And now Jupiter in the eyes of the James Webb Space Telescope

Not only did the James Webb Space Telescope study celestial bodies millions or billions of light-years away, it also pointed its large mirror at Jupiter and its potentially habitable moon, Europe. Again, the result exceeds astronomers’ expectations.

That first images by James-Webb unveiled on July 12 and effectively inaugurated the scientific campaign for the largest and most powerful space telescope ever launched, amazed us with their discoveries on Tuesday. There is so much to say about each of them, from afarUniverse visited again – the deepest picture of the universe ever obtained » -, to planetary nebula from the southern ring that passes through a fog with its dizzying “reliefs” of detail, and not to mention the intertwined galaxies of Stefan’s Quintet, where one can even see stars individual … In short, already iconic images. An impressive leap forward in the details achieved by its instruments for cosmic objects tens of thousands of miles awaylight years… billions of light-years away. And “this is just the beginning!” (this is only the beginning), repeated it astrophysicists who attended their live presentations by Nasa.

And now, Jupiter!

Another surprise and beauty recorded on July 12 in the Mikulski archives of STSI (Space Telescope Science Institute) as part of the James-Webb commissioning, a well-known and nearby object: Jupiter. That astronomers are happy and do not hide their admiration for the quality of the images and data obtained.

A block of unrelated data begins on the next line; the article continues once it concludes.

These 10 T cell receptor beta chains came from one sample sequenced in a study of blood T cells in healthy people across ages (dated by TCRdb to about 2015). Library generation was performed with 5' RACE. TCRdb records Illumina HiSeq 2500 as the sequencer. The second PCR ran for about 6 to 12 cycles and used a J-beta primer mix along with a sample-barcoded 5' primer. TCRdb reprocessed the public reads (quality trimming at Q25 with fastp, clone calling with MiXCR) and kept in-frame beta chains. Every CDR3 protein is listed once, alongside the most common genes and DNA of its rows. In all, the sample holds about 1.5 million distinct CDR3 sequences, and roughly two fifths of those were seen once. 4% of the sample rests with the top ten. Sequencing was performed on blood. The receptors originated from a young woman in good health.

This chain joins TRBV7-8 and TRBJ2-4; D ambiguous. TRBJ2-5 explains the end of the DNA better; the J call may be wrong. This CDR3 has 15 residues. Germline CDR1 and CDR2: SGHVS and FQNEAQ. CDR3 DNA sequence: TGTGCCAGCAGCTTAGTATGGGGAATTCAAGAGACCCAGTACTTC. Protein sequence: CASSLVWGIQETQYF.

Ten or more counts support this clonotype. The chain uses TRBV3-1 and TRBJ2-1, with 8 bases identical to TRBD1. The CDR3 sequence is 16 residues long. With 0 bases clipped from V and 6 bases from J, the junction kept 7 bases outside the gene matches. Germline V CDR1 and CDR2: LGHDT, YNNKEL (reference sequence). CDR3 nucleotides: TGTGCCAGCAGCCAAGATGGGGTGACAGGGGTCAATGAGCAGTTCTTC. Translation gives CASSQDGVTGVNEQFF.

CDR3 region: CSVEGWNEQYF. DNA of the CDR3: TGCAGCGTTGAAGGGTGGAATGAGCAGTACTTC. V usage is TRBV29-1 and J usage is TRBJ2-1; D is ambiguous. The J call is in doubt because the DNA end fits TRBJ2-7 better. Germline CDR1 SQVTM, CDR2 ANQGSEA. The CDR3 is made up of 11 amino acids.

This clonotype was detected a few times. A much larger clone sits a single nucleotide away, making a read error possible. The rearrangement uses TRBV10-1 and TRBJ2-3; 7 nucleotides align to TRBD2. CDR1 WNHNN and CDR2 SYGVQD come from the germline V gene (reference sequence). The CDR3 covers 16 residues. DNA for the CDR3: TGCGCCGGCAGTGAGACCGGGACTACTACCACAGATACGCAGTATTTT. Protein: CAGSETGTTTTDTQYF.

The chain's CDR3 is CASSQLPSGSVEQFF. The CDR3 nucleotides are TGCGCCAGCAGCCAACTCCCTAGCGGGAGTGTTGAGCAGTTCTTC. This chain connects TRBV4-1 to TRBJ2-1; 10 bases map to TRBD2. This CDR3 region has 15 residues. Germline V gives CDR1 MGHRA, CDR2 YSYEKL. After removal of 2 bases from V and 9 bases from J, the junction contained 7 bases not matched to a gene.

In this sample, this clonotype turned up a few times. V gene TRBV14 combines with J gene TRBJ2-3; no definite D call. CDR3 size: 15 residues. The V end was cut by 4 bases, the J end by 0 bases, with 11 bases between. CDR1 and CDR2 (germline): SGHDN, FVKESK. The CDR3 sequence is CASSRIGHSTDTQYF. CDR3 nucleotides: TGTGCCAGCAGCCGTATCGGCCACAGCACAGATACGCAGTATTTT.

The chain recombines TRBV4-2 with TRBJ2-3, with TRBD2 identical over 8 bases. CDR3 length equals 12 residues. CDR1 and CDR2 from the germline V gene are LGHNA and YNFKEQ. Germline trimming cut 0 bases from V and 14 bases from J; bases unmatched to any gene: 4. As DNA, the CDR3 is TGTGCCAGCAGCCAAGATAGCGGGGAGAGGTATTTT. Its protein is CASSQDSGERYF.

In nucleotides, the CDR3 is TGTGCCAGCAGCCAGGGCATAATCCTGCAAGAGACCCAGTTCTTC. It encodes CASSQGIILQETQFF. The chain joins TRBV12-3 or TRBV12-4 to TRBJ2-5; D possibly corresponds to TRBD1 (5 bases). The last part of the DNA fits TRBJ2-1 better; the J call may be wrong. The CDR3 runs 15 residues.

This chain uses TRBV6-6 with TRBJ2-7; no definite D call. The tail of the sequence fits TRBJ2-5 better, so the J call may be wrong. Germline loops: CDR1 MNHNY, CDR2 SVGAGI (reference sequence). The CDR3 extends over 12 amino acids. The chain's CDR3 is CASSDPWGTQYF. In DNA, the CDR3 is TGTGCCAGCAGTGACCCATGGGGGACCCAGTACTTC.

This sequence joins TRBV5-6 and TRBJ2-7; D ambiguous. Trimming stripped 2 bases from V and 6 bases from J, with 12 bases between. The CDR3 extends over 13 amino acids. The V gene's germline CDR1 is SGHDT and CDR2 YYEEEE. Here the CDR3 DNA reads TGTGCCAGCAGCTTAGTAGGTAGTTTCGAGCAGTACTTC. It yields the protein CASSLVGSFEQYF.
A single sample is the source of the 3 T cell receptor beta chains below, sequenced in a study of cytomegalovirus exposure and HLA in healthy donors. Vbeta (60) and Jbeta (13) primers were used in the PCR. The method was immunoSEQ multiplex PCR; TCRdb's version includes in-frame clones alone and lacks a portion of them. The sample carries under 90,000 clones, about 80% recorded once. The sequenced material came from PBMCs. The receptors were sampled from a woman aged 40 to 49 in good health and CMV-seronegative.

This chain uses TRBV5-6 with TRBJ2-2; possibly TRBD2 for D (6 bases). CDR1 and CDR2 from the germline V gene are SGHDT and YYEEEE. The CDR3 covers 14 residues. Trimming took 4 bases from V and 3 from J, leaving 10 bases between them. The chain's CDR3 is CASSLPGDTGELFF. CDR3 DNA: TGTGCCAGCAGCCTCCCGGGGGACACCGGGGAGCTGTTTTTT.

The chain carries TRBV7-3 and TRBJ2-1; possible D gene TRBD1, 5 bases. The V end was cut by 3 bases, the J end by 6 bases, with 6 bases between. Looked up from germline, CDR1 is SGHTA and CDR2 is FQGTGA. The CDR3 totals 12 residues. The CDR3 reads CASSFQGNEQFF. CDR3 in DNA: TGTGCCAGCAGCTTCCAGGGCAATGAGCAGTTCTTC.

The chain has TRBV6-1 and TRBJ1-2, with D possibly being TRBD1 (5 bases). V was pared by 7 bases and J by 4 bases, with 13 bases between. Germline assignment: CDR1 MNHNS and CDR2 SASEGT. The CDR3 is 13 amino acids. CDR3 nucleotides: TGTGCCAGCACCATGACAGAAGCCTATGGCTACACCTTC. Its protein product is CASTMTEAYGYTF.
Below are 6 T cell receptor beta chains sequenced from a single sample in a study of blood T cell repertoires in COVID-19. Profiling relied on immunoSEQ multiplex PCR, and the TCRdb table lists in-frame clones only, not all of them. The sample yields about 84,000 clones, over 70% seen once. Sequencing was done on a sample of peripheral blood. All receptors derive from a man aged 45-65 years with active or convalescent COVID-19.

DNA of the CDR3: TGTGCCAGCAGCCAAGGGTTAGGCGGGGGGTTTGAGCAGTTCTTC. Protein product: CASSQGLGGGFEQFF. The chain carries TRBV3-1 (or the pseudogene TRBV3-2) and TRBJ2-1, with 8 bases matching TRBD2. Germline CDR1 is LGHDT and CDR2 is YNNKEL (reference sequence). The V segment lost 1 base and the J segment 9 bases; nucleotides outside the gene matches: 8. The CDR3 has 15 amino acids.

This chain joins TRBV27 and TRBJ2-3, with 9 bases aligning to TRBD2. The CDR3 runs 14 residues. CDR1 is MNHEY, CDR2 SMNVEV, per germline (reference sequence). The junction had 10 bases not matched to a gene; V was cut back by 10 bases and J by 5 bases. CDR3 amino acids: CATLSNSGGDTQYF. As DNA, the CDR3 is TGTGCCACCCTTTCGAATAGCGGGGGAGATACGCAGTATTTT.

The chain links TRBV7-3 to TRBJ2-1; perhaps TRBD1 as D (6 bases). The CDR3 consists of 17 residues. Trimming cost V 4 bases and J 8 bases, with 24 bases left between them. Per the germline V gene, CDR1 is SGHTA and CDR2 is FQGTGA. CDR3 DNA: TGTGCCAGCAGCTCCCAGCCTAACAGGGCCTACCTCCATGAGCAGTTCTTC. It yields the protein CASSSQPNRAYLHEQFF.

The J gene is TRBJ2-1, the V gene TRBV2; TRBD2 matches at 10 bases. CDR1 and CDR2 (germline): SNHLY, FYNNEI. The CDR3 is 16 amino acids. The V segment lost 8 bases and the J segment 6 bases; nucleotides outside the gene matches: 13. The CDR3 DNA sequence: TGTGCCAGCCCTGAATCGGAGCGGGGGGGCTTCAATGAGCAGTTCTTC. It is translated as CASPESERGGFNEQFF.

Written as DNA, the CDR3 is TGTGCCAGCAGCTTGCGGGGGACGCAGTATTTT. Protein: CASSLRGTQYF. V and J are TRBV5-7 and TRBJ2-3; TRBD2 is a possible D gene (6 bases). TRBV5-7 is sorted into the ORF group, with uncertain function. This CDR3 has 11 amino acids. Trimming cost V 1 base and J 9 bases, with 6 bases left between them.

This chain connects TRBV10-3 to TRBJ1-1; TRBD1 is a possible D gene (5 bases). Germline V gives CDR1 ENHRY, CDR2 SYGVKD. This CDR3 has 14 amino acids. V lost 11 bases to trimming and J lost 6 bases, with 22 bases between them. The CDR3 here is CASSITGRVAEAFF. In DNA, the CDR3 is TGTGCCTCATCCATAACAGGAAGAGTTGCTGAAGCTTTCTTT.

Curious to see what it would be like to observe such a dense and radiant celestial body, they were not disappointed: these portraits of the largest planet in Solar system actually reveals its very discreet rings (picture of NIRCam), the moon Europa and the little ones Metis and Thebes. The images of Jupiter in the narrowband filters were designed to provide beautiful images of the entire planet’s disk, but the wealth of additional information about very faint objects (Métis, Thebes, the main ring, the nebulae) in these images taken with about a minute of exposure was a very pleasant surprise “says John Stansberry, who takes care of the NIRCam instrument.

As far as it is concerned Europeone of Jupiter’s four Galilean satellites (visible in binoculars), we can also see its shadow projected on Jupiter, just to the left of the famous Large red spot. This potentially habitable satellite, which protects a global ocean beneath a thick crust of ice, will be a privileged target for astronomers hoping to study and study its steam vents with the space telescope. “I think it’s just one of the coolest things we can do with this telescope in the solar system.”says Stefanie Milam, Planetary Science Researcher at GSFC (Goddard Space Flight Center) from NASA.

James Webb is not done surprising us, and the scientific images of the universe will rain down to our greatest pleasure and show us structures and objects that we had never seen before.

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